THE HAGUE, Netherlands—21 June 2022—The Director-General of the Organisation for the Prohibition of Chemical Weapons (OPCW), Ambassador Fernando Arias, paid an official visit to Washington, D.C., United States of America, last week to meet with Under Secretary of State for Arms Control, Verification and Compliance, Ambassador Bonnie Jenkins, and Assistant Secretary of State for the Bureau of Arms Control, Verification and Compliance, Mallory Stewart, and other U.S. government officials.
The officials discussed the importance of preventing the re-emergence of chemical weapons in the current international security situation. They also discussed the implementation of the unique and robust verification regime mandated by the Chemical Weapons Convention (CWC) and decisions adopted by the Conference of the States Parties and the Executive Council to strengthen it.
The Director-General briefed the officials on the progress to build the new OPCW Centre for Chemistry and Technology (the ChemTech Centre), remarking: “The ChemTech Centre, which will open in 2023, will become an essential tool for the OPCW and its Member States to strengthen capacity to better implement the CWC. The United States has provided generous financial support to the Centre, which demonstrates its commitment to promoting and defending the global norm against chemical weapons.”
The Under Secretary thanked the Director-General for his leadership, remarking: “Thank you for your steady and productive leadership of the OPCW during these eventful times. The United States commends the outstanding work, dedication, and professionalism of the OPCW Technical Secretariat.”
The Assistant Secretary and the Director-General discussed ways to strengthen the Chemical Weapons Convention. The Assistant Secretary reaffirmed that the United States’ commitment to the Chemical Weapons Convention and the OPCW is unwavering.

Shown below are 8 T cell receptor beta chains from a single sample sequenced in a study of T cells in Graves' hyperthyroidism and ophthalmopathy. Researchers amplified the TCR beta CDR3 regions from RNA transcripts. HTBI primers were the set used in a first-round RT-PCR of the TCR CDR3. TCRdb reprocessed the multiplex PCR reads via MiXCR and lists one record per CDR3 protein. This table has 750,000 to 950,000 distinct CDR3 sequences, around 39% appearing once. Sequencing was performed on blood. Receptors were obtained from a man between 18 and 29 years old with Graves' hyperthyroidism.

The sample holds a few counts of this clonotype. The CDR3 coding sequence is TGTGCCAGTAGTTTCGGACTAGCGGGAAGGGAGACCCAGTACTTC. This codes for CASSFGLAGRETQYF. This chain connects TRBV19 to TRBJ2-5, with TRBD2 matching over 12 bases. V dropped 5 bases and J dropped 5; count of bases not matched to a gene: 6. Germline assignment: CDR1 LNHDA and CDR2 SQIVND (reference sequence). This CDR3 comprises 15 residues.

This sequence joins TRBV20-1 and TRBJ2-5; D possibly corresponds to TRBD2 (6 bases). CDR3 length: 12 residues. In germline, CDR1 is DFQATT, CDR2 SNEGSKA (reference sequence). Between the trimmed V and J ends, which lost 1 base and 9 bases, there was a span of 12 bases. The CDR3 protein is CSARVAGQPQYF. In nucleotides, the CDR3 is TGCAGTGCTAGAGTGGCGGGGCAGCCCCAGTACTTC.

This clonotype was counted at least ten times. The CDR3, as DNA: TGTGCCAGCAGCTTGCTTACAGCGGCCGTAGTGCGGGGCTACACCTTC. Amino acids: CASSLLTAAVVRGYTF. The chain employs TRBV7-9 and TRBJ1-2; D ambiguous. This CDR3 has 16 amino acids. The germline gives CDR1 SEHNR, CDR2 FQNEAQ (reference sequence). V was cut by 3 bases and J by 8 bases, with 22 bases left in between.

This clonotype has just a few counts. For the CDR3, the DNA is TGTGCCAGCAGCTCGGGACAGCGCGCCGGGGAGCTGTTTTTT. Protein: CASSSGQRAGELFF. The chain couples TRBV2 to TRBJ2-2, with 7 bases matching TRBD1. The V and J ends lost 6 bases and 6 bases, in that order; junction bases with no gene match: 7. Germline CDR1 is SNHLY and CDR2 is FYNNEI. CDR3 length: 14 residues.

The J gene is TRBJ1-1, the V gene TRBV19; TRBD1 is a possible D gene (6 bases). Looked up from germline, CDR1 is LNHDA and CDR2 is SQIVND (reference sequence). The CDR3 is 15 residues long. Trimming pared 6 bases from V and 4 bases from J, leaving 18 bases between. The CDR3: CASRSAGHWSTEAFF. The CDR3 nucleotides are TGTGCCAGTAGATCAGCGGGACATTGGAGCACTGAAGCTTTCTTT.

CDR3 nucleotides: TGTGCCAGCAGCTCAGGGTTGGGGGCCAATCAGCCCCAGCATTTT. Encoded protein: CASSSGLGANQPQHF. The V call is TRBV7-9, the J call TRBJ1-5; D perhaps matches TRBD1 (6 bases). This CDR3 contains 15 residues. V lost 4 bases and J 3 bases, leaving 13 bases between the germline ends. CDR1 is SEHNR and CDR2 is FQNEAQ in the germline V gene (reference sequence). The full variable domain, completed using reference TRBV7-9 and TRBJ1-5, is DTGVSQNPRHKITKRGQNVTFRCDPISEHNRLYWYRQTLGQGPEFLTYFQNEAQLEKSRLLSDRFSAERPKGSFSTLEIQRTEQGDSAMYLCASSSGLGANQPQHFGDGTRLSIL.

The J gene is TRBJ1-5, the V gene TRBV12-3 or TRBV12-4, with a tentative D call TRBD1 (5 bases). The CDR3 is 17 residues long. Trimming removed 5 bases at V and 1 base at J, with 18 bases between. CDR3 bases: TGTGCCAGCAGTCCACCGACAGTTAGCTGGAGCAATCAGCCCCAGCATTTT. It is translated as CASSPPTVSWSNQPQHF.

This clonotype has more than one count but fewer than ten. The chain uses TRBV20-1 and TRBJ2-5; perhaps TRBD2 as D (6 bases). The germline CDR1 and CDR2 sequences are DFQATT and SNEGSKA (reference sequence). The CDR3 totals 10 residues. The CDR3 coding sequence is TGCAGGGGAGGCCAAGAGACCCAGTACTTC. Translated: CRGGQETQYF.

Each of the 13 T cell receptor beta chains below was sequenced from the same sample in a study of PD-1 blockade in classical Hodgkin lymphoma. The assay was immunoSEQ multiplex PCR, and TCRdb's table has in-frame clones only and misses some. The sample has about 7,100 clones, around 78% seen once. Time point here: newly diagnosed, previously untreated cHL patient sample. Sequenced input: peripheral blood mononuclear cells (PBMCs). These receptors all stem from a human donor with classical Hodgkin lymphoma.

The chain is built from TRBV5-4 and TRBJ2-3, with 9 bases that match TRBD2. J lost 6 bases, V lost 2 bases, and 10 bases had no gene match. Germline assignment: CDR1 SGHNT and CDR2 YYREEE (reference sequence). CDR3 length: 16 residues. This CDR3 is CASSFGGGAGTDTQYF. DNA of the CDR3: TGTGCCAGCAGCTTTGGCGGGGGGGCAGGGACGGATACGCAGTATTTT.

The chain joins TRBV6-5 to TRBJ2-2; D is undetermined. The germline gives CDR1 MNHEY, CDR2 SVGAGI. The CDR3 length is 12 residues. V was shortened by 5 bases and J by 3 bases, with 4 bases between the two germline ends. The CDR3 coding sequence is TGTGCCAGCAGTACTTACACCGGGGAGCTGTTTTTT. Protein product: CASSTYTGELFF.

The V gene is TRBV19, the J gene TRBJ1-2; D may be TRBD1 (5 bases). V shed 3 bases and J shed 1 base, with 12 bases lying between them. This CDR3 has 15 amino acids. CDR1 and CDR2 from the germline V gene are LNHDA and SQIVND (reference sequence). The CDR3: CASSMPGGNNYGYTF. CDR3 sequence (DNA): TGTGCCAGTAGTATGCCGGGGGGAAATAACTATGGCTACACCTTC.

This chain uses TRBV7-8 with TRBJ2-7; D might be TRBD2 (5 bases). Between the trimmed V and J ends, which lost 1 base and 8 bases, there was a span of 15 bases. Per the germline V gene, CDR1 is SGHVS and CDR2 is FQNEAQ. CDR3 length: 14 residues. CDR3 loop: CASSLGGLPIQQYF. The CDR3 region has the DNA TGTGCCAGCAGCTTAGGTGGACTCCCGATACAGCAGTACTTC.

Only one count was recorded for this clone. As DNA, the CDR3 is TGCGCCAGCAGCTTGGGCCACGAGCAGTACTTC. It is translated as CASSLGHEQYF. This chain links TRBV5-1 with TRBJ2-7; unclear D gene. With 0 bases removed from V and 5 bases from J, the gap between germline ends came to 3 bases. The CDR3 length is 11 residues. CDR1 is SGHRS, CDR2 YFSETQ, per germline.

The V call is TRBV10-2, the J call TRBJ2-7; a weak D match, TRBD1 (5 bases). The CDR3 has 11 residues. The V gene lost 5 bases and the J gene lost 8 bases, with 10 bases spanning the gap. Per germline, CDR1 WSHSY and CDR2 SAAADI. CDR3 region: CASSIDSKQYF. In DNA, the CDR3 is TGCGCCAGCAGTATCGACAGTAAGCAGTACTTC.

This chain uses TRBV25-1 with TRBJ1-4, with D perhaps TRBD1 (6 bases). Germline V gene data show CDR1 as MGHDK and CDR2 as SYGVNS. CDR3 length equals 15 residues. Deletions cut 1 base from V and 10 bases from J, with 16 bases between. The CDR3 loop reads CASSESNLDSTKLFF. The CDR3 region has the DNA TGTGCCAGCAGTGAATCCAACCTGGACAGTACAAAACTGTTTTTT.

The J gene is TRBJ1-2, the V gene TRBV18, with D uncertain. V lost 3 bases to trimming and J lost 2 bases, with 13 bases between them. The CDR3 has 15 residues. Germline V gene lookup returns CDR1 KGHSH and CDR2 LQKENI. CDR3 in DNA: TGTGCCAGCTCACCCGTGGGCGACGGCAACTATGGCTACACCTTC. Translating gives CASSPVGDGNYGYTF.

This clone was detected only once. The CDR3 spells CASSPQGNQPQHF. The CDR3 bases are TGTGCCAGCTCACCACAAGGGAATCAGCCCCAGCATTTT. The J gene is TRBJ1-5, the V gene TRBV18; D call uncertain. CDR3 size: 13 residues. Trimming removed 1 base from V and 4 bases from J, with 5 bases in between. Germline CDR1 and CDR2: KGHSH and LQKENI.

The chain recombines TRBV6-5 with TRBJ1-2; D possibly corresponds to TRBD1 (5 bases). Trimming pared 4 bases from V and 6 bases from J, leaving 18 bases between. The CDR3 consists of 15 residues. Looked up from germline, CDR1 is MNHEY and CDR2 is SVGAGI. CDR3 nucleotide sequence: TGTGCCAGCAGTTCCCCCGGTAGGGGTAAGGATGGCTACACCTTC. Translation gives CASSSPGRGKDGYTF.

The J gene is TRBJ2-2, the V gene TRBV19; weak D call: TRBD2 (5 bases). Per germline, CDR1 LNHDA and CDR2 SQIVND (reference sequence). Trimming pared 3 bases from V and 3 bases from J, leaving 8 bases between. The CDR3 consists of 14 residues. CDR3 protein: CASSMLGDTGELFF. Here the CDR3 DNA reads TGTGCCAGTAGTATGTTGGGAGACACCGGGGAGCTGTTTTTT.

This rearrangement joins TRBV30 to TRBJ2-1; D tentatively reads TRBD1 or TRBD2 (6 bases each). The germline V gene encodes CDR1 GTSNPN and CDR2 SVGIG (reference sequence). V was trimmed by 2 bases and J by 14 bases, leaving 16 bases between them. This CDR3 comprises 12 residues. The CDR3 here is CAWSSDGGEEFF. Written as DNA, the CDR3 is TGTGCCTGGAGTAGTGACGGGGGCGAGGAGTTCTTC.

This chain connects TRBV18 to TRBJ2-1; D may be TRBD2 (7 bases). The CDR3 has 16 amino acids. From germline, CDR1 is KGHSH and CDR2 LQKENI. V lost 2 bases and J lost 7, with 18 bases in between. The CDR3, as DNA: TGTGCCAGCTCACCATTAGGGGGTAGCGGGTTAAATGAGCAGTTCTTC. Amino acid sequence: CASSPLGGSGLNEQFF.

The Director-General was also briefed on the United States’ efforts to finalise the destruction of its chemical weapons stockpile, which is expected to be completed in 2023.
During his stay, the Director-General also met with senior officials from the National Security Council, the Department of Defense, the Defense Threat Reduction Agency, and the Department of Commerce.
The United States of America has been an active member of the OPCW since the Chemical Weapons Convention entered into force in 1997.
As the implementing body for the Chemical Weapons Convention, the OPCW, with its 193 Member States, oversees the global endeavour to permanently eliminate chemical weapons. Since the Convention’s entry into force in 1997, it is the most successful disarmament treaty eliminating an entire class of weapons of mass destruction.
Over 99% of all declared chemical weapon stockpiles have been destroyed under OPCW verification. For its extensive efforts in eliminating chemical weapons, the OPCW received the 2013 Nobel Peace Prize.